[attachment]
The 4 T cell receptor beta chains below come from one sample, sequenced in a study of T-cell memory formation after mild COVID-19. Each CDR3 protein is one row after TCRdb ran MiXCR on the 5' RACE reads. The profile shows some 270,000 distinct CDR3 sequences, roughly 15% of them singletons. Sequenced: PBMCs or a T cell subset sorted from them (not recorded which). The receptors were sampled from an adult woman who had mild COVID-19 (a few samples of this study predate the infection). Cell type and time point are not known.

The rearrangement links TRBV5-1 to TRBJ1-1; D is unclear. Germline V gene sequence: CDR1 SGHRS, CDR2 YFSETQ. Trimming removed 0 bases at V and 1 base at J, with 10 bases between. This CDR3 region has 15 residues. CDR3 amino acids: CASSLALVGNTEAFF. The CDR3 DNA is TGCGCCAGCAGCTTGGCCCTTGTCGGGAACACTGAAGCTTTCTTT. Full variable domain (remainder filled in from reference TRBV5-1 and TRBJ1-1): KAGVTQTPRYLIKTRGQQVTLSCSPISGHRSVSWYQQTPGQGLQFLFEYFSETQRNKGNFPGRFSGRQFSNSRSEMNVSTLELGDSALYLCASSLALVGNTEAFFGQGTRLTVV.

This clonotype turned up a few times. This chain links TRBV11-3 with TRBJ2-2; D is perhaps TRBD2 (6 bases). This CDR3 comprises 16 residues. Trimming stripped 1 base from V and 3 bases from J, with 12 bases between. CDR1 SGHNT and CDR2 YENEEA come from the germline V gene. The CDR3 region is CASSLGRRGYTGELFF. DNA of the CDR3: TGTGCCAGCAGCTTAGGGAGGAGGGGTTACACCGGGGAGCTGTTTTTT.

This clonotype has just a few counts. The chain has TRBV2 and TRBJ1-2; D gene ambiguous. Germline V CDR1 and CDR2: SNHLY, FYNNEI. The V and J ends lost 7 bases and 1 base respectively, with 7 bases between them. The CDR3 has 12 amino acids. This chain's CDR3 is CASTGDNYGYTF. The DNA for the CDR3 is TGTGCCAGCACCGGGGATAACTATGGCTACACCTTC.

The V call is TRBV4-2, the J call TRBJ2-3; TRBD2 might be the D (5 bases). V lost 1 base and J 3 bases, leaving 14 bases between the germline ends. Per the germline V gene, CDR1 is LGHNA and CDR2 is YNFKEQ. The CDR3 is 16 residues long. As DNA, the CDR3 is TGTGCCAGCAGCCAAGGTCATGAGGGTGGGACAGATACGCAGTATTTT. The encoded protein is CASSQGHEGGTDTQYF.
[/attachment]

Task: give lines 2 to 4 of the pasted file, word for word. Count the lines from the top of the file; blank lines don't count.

The rearrangement links TRBV5-1 to TRBJ1-1; D is unclear. Germline V gene sequence: CDR1 SGHRS, CDR2 YFSETQ. Trimming removed 0 bases at V and 1 base at J, with 10 bases between. This CDR3 region has 15 residues. CDR3 amino acids: CASSLALVGNTEAFF. The CDR3 DNA is TGCGCCAGCAGCTTGGCCCTTGTCGGGAACACTGAAGCTTTCTTT. Full variable domain (remainder filled in from reference TRBV5-1 and TRBJ1-1): KAGVTQTPRYLIKTRGQQVTLSCSPISGHRSVSWYQQTPGQGLQFLFEYFSETQRNKGNFPGRFSGRQFSNSRSEMNVSTLELGDSALYLCASSLALVGNTEAFFGQGTRLTVV.

This clonotype turned up a few times. This chain links TRBV11-3 with TRBJ2-2; D is perhaps TRBD2 (6 bases). This CDR3 comprises 16 residues. Trimming stripped 1 base from V and 3 bases from J, with 12 bases between. CDR1 SGHNT and CDR2 YENEEA come from the germline V gene. The CDR3 region is CASSLGRRGYTGELFF. DNA of the CDR3: TGTGCCAGCAGCTTAGGGAGGAGGGGTTACACCGGGGAGCTGTTTTTT.

This clonotype has just a few counts. The chain has TRBV2 and TRBJ1-2; D gene ambiguous. Germline V CDR1 and CDR2: SNHLY, FYNNEI. The V and J ends lost 7 bases and 1 base respectively, with 7 bases between them. The CDR3 has 12 amino acids. This chain's CDR3 is CASTGDNYGYTF. The DNA for the CDR3 is TGTGCCAGCACCGGGGATAACTATGGCTACACCTTC.